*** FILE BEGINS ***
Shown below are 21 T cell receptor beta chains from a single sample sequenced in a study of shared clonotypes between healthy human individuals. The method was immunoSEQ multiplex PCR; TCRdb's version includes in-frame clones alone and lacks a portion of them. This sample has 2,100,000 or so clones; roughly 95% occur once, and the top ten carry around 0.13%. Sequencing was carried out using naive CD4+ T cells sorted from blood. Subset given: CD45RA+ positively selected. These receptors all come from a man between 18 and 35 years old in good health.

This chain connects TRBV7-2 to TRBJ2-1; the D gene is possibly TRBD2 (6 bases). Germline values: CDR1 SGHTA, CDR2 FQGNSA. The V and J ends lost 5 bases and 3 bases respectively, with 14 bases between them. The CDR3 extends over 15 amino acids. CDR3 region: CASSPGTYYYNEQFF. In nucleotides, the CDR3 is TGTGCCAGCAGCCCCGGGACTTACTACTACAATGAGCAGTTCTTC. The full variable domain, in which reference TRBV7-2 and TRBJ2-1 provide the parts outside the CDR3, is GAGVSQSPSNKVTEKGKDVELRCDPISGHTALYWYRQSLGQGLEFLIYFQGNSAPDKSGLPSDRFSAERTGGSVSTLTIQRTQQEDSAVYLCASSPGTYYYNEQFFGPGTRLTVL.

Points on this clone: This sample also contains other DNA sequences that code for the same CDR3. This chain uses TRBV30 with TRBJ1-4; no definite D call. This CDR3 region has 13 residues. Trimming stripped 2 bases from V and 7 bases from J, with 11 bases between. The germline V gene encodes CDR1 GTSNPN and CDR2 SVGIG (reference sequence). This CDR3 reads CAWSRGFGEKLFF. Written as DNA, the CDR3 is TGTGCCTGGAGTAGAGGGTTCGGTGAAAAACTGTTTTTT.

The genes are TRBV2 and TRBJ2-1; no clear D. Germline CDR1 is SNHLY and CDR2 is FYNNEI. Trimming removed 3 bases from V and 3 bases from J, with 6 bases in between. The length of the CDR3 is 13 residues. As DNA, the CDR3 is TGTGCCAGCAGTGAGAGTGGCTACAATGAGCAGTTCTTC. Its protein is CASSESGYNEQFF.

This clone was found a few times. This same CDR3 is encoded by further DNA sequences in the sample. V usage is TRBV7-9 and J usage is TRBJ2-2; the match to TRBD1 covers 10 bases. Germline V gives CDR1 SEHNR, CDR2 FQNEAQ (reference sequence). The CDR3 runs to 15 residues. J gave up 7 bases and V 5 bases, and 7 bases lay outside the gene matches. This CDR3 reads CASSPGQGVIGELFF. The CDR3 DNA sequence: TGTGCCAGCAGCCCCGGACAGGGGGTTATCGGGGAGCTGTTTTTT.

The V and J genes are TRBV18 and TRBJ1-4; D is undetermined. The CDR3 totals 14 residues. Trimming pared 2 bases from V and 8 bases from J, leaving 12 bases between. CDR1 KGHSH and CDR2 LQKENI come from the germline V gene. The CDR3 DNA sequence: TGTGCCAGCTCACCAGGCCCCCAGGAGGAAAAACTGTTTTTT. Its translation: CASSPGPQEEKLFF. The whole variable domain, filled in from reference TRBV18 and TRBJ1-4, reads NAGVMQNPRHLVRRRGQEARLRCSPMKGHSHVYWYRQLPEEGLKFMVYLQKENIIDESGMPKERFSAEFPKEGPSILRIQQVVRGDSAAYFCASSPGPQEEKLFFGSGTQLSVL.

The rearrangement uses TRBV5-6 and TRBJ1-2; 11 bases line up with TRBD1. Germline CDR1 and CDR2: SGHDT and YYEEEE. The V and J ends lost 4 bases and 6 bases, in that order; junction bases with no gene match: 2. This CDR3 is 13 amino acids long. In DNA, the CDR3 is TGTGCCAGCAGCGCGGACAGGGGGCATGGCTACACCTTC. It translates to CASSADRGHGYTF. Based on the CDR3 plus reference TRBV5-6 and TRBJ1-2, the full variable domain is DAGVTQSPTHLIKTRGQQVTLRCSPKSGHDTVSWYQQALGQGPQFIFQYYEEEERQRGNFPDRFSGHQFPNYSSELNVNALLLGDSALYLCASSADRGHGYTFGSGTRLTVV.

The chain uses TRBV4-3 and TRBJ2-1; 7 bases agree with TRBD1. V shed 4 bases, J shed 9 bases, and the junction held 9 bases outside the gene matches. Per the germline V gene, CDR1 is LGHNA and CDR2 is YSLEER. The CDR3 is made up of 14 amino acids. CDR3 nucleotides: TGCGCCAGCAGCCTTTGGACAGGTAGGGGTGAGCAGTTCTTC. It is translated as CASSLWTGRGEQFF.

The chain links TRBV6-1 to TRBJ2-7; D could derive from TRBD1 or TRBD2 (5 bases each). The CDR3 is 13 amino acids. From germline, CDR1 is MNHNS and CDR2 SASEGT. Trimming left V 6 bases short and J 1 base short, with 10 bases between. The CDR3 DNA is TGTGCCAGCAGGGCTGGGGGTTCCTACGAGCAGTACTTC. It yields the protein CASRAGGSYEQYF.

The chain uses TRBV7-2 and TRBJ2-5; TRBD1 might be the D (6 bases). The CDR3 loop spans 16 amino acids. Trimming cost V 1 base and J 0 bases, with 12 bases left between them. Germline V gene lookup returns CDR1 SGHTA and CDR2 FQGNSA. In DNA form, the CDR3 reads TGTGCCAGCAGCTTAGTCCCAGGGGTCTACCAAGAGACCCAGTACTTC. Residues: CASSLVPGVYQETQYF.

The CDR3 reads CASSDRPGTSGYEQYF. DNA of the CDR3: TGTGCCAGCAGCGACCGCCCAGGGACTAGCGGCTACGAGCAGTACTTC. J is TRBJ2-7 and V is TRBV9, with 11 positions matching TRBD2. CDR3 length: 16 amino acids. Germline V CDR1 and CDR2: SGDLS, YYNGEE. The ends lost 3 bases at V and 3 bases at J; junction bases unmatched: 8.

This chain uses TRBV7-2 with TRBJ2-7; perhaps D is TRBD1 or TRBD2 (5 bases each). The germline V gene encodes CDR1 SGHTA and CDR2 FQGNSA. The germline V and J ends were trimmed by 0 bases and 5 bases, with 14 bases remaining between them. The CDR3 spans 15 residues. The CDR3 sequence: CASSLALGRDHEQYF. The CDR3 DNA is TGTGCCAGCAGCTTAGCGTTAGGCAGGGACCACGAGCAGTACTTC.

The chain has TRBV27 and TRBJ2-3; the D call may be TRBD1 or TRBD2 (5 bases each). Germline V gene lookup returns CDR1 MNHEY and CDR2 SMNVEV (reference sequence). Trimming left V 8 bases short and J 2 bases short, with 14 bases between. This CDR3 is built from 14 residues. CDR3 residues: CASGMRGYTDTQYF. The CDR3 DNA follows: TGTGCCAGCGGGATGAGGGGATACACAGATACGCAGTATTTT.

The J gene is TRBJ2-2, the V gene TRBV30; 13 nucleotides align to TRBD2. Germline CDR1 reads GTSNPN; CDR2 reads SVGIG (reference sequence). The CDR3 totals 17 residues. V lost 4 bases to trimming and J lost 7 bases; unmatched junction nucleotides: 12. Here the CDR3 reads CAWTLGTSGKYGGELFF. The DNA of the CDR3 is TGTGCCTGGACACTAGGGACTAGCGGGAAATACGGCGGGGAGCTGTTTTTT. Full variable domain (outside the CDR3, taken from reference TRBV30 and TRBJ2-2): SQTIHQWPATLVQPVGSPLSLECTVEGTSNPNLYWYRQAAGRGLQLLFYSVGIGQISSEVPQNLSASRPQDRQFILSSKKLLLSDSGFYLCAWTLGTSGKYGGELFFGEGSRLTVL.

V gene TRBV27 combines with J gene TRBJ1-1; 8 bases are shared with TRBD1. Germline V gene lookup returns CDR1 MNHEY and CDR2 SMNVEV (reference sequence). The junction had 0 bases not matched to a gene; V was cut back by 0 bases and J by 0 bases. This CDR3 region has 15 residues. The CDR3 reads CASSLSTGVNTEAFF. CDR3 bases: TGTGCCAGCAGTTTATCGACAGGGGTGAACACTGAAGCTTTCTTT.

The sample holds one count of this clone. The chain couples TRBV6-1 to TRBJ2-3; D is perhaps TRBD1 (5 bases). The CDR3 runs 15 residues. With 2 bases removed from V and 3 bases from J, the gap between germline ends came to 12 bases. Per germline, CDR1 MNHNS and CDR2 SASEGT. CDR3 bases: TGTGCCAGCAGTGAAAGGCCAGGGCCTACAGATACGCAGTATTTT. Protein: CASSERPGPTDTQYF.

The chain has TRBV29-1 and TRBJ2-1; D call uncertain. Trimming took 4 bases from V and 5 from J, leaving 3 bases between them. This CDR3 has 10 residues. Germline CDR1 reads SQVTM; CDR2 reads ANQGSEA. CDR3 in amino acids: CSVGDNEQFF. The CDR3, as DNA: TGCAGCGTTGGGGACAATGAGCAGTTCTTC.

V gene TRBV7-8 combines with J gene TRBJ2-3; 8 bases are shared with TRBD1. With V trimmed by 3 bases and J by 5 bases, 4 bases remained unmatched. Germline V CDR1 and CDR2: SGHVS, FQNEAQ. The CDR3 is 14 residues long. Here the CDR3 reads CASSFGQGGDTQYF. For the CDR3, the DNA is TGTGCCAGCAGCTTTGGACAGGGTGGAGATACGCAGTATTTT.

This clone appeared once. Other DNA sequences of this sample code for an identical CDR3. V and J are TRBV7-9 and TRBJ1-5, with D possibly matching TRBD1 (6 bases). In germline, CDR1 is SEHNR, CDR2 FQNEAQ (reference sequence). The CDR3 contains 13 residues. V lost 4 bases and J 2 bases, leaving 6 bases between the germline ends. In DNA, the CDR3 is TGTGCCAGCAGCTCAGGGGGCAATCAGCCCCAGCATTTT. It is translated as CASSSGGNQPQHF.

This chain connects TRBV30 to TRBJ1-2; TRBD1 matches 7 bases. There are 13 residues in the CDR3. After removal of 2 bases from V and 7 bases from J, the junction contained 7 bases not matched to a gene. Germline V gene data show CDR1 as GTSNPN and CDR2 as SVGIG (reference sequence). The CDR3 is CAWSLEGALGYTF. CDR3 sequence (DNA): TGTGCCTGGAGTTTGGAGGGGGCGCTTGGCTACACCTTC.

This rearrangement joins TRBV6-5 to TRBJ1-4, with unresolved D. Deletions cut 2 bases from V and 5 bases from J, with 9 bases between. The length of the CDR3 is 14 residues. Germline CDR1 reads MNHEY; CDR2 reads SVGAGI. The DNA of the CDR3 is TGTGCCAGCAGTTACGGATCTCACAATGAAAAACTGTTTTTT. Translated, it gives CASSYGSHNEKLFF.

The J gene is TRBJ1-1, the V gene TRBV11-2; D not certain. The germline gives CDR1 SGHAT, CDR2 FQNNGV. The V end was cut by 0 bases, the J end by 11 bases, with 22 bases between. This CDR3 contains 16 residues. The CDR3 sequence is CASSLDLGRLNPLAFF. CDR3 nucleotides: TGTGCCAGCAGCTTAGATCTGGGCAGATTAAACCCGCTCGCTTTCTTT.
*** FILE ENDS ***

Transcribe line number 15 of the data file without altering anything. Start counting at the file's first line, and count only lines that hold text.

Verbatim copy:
V gene TRBV27 combines with J gene TRBJ1-1; 8 bases are shared with TRBD1. Germline V gene lookup returns CDR1 MNHEY and CDR2 SMNVEV (reference sequence). The junction had 0 bases not matched to a gene; V was cut back by 0 bases and J by 0 bases. This CDR3 region has 15 residues. The CDR3 reads CASSLSTGVNTEAFF. CDR3 bases: TGTGCCAGCAGTTTATCGACAGGGGTGAACACTGAAGCTTTCTTT.